Tags: Obesity | fitness | foods | fuel | workout | exercise | nutrition

Fitness Foods: What to Eat For Optimal Workouts

Fitness Foods: What to Eat For Optimal Workouts
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By    |   Friday, 22 September 2017 11:25 AM

Should you eat or fast before a workout? Is carbo-loading a good idea before a vigorous exercise routine? And what should you eat to recover from heavy physical activity?

For many of us, trying to find the right balance of healthy eating and a regular exercise routine is not easy. Figuring out what foods are most nourishing before and after a workout can be even more difficult.

But it’s important to know what types of foods can help fuel your sweat session and the right post-workout meals that help your body refuel.

Here are some expert tips on how best to nourish your body before, during, and after a workout.

Don't exercise on an empty stomach. It's important to try and eat something before you work out, regardless of what time of the day it is.

Eat a fuel-boosting snack, like a banana or rice cake, at least 30 minutes before working out. It will help you have a more intense workout by keeping your body's energy stores high.

Carbohydrates and a good-quality protein before a workout should do the trick. Some options: Oatmeal and berries, peanut butter and an apple, or yogurt and muesli.

Carbs can help enhance your performance, especially during long cardio exercises, according to researchers at the University of Sydney in Australia.

Nancy Cohen, a professor of nutrition at the University of Massachusetts-Amherst recommends 1 to 4 grams of carbs per every 2.2 pounds of body weight if you are planning to exercise for longer than an hour. What does that equal? A banana has about 27 grams of total carbohydrates.

"By eating carbohydrate-rich foods that are low in fat and low or moderate in protein, you can make sure you have enough muscle glycogen as fuel for your physical activity. This might include low-fat granola bars, fig bars, a peanut butter and jelly sandwich, banana, yogurt, pasta, or other high-carbohydrate foods," Cohen said.

One exception: if it's been only two or three hours since your last full meal, you can skip the snack.

Avoid pre-workout energy powders. Many of them are not regulated by the U.S. Food and Drug Administration and can do more harm than good.

People who have taken pre-workout mixes have reported rapid heartbeat, excessive sweating, and digestion issues. Some nutritionists recommend a cup of coffee instead.

Drink during your workout. Unless you're exercising for longer than an hour, there really isn't a reason to have a snack during your workout. But you should focus on drinking plenty of water during your workout to stay hydrated.

For workouts that last more than an hour, gels that you can squeeze into your mouth or dry fruits will give you the extra calories you need.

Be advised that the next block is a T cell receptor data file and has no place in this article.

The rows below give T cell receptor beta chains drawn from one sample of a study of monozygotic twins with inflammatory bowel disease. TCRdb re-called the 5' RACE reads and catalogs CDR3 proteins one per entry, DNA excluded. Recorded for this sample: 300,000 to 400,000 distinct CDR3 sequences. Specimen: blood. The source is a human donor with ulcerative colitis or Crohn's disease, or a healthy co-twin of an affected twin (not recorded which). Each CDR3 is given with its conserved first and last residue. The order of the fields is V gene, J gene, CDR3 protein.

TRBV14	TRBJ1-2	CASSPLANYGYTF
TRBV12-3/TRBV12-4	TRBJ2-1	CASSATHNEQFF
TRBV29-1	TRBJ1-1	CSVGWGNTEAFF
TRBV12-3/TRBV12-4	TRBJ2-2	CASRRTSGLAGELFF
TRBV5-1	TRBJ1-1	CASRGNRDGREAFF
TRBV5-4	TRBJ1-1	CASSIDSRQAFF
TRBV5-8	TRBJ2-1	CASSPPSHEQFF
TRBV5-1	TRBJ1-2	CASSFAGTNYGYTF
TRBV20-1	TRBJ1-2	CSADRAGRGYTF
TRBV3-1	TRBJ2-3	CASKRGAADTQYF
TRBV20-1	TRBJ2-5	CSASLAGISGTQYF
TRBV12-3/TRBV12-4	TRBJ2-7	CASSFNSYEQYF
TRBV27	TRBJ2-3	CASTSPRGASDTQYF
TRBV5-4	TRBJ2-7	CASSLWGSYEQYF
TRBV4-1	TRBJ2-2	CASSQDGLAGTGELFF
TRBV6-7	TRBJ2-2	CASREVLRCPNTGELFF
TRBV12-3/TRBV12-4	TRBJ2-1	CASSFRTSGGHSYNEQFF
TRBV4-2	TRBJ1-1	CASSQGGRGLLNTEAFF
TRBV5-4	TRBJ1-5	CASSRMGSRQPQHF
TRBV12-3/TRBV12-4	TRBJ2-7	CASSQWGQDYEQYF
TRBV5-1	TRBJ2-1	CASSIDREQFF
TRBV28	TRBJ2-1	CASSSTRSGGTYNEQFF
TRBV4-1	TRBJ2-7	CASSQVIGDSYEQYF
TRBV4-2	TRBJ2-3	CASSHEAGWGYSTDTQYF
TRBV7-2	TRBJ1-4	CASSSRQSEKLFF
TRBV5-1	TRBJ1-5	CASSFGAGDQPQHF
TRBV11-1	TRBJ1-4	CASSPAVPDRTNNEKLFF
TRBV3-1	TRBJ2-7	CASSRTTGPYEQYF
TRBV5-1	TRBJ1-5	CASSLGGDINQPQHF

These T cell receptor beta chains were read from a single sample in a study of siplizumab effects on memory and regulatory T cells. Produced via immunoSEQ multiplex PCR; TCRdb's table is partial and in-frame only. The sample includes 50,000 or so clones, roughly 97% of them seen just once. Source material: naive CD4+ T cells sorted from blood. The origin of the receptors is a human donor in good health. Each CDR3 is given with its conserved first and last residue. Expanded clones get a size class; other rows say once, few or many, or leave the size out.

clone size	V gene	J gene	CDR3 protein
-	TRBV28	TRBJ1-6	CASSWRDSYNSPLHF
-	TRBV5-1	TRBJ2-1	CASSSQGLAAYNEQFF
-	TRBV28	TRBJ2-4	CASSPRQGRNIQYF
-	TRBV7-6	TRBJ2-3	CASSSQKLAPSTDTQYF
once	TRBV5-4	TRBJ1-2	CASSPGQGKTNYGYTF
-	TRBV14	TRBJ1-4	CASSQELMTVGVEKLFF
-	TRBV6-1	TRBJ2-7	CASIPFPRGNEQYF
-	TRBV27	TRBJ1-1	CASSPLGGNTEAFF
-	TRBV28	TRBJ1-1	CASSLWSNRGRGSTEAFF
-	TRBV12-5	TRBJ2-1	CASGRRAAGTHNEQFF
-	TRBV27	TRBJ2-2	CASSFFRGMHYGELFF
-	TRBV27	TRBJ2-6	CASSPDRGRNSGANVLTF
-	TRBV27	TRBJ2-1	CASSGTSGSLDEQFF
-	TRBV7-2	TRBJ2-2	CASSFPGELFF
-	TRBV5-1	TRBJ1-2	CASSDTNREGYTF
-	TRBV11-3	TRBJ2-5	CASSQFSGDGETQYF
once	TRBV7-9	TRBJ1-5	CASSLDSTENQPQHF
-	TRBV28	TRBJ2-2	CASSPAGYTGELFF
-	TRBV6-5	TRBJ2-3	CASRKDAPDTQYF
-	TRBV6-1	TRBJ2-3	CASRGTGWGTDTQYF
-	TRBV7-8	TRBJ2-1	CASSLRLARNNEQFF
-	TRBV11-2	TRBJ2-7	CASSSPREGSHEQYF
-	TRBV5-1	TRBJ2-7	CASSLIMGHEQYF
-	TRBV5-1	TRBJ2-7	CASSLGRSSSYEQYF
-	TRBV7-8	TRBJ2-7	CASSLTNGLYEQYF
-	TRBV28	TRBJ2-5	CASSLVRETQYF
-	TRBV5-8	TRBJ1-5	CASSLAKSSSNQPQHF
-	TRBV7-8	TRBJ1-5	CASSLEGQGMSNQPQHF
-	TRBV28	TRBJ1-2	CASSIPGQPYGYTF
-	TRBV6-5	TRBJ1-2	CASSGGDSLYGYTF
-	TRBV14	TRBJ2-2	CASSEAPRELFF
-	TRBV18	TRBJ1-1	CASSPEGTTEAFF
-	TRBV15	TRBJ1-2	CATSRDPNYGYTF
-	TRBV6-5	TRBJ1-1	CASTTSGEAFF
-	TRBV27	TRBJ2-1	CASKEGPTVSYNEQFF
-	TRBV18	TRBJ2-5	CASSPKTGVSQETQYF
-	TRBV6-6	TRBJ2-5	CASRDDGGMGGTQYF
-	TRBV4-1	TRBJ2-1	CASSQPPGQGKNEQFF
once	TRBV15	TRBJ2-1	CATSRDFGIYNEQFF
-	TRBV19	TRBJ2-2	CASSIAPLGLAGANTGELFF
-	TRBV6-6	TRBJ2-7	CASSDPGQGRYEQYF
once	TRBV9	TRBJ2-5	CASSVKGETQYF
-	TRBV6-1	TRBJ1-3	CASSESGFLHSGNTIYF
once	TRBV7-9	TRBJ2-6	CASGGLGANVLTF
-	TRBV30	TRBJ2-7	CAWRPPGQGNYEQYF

"For endurance exercises of one to 2.5 hours, aim for 30 to 60 grams of carbohydrates per hour. This will provide carbohydrates to fuel the exercise to supplement the muscle glycogen," Cohen said.

"Depending on the sport and the comfort of the individual, a range of foods or beverages could be useful here. Juices, sports drinks, granola bars, fruit, and other high-carbohydrate foods and drinks can be helpful."

What to eat after exercise. A mix of carbs and proteins makes for an excellent post-workout meal. Protein helps repair muscle tears and carbs help you maintain your energy. Stick to lean proteins, like chicken or fish, with brown rice or sweet potatoes and some vegetables for a balanced meal.

"I would always recommend having vegetables post-workout because the antioxidants and nutrients will help with recovery," Neglia said.

If you're not hungry for a full meal, a snack like yogurt or hard-boiled eggs are a good alternative.

But you should avoid protein shakes, Neglia said.

"If it's something convenient to have on the way to work, that's fine. Or one scoop in your water isn't bad. But if you're getting it on-the-go, make sure you know what's going in there. There might be too many servings of fruit or multiple scoops of nut butter. You can have it but not having a protein shake is not going to make you lose muscle," Neglia added.

What about protein bars? Again, it's important to check the labels to see just what's in them. Ideally, a bar should be under 200 calories and have only a few grams of sugar. Otherwise, it's a dessert not a snack.

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Should you eat or fast before a workout? Is carbo-loading really a good idea? And what should you eat to recover from heavy physical activity? Knowing the right foods to eat before, after, or even during exercise can help optimize your fitness plan. Here’s what you need to know.
fitness, foods, fuel, workout, exercise, nutrition
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2017-25-22
Friday, 22 September 2017 11:25 AM
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